Though he may only have six strings at his disposal, guitarist Joshua Breakstone has felt a lifelong connection to jazz's great piano players. On his latest release, 88 (due out October 21 from Capri Records), Breakstone pays tribute to some of his favorite pianist-composers with a smoking set of pieces penned by some of the music's greatest keyboard practitioners. Along with a new composition from Breakstone written in tribute to his piano-playing heroes, the album features classics by the likes of Mal Waldron, Barry Harris, Cedar Walton and Elmo Hope.
"I feel like pianists and guitarists are related, in a way," Breakstone says. "Supplying harmony as well as being a soloist, I'm called on to fill the same interactive role as my brothers on the piano - so I have a lot of appreciation and love for the instrument and those who play it."
Despite the theme of the album and the row of ivories prominently featured on its cover, 88 doesn't actually include a single note played on the piano. Instead, the recording is the third outing for Breakstone's unique Cello Quartet, with cellist Mike Richmond, bassist Lisle Atkinson and drummer Andy Watson. That singular instrumentation provides a different perspective on the music itself, which is precisely what Breakstone intended to celebrate.
"There's so much great music by pianists that I've played over the years," he explains. "These aren't necessarily my favorite tunes by pianists or the greatest songs ever by piano players, nothing like that. It's just a nice set of nine songs that offer my take on the different conceptions of these piano players and composers and what they mean to me."
While in recent years he's played most often with the Cello Quartet or in a trio setting, Breakstone has a long history with some legendary piano players. His 1983 debut release as a leader, Wonderful!, featured Barry Harris, who's represented on 88 by the simmering "Lolita." The guitarist's follow-up, 4/4=1, was the first of several recordings he made alongside Kenny Barron. Over the course of his career he's also worked with Tommy Flanagan, Sid Simmons, Joanne Brackeen and organ great Jack McDuff, and led tributes to Thelonious Monk and Bud Powell.
A lovely solo guitar meditation opens the album, setting the stage for Harold Mabern's urgent burner "The Chief," its forceful melody rendered in unison by Breakstone and Richmond. The slinky, serpentine groove of Sonny Clark's "News for Lulu" follows, highlighted by the leader's flowing, elusive lines and a soulful solo turn by the cellist. Atkinson's knotty rubato phrases kick off Cedar Walton's scintillating "Black," while Breakstone virtually whispers his way through Mal Waldron's tender classic "Soul Eyes."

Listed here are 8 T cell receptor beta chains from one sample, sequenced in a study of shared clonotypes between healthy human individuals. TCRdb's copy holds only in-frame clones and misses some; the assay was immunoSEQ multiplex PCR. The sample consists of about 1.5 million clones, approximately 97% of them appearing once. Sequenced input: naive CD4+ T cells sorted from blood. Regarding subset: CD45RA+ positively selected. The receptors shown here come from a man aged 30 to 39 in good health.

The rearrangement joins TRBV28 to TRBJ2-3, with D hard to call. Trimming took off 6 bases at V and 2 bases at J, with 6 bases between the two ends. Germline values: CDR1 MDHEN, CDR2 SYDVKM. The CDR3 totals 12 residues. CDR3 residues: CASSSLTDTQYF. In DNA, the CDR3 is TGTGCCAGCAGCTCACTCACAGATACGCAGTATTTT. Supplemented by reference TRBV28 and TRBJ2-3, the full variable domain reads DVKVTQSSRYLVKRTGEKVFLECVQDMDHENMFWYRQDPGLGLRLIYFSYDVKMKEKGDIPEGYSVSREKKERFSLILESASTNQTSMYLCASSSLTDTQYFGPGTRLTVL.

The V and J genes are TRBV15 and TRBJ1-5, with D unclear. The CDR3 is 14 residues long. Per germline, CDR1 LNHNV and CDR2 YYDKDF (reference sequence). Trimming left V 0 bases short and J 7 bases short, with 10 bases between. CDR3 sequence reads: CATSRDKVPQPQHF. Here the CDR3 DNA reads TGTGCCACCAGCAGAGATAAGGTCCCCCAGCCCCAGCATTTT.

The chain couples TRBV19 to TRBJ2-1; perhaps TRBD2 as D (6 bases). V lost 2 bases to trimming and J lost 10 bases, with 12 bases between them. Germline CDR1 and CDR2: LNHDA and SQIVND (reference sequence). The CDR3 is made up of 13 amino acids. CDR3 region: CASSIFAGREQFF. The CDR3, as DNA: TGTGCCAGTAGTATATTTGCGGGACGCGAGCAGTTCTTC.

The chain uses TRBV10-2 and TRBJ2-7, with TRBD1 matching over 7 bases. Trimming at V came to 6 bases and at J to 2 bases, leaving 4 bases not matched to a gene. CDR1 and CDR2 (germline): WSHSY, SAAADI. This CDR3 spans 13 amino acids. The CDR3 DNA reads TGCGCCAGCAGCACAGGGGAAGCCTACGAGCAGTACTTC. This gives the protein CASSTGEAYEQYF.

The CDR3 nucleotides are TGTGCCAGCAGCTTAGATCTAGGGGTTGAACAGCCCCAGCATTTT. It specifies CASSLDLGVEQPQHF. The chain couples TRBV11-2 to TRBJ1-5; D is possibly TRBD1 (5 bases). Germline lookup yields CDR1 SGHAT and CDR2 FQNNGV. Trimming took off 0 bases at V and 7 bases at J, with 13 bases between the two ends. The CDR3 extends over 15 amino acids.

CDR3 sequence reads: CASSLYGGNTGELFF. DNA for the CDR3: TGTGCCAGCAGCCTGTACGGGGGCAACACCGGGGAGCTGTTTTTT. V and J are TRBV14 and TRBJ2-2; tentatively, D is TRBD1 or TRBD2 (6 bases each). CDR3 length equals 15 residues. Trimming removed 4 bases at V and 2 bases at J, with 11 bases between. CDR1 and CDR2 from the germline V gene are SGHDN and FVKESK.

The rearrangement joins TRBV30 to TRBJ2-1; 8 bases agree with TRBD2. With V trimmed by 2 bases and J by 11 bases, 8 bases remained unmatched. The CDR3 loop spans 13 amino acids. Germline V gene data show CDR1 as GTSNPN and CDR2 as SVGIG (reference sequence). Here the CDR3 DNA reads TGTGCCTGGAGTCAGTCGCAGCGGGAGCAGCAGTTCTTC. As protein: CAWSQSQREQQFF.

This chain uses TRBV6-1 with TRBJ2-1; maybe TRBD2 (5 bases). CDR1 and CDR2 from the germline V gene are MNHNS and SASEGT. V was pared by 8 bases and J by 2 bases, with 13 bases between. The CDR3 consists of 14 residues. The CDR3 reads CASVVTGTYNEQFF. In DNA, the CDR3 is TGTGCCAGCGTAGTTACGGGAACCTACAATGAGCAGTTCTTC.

The title tune, Breakstone's sole original on the album, is a finger-snapping mid-tempo bop tune that fits perfectly in the spirit of the album. Watson's vigorous swing fuels Elmo Hope's fiery "Moe Is On," while the drummer's hushed brush work supports Tadd Dameron's mournful ballad "If You Could See Me Now." The album wraps up with the whole band at its most muscular for Lennie Tristano's surging "Lennie's Pennies."
"With each song that I play," Breakstone says, "I try to communicate to the audience what it is that I love about that tune. Is it exciting, is it beautiful, is the harmony stimulating, is it funny, is it sweet, is it romantic, does it break my heart?"
The Cello Quartet is keenly adept at capturing the full gamut of emotions, despite its unusual make-up. The idea for the band was one of many inspirations that Breakstone has taken from his travels in Japan, a country that has eagerly embraced the guitarist and his music for nearly 30 years. His regular tours of the country are one component of a new documentary, Joshua Breakstone, Soft Hands: Jazz Ethereal, that was recently produced for Colorado Public Television.
In the case of the Cello Quartet, its original incarnation was assembled at the behest of the late bassist and promoter Mitsuru Niushiyama, Breakstone's close friend and collaborator. "He was getting a little older," Breakstone recalls, "and didn't feel like dragging around a bass anymore, so he came up with an idea. He called me up and asked if it was cool to book me with a rhythm section plus cello." The idea wasn't unprecedented - bassists including Ray Brown, Oscar Pettiford, Sam Jones and Ron Carter have played the cello, although not with guitar - and Breakstone immediately embraced the concept. Immediately upon returning home he began assembling a Stateside version of the band.
"My original idea was that it was going to be like a guitar trio with the cello as a solo instrument, just like if we added a saxophone or trumpet," Breakstone says. "But after a few nights the group gelled in a different way and became a string section accompanied by percussion."
88 shows off just how dynamic and interactive the Cello Quartet can be. The album offers a fresh slant on the post-bop tradition, deeply rooted in the language of the music yet boasting a distinctive blend of colors and textures that create an utterly contemporary sound. Doubtless these pioneering pianists would approve of being honored that way.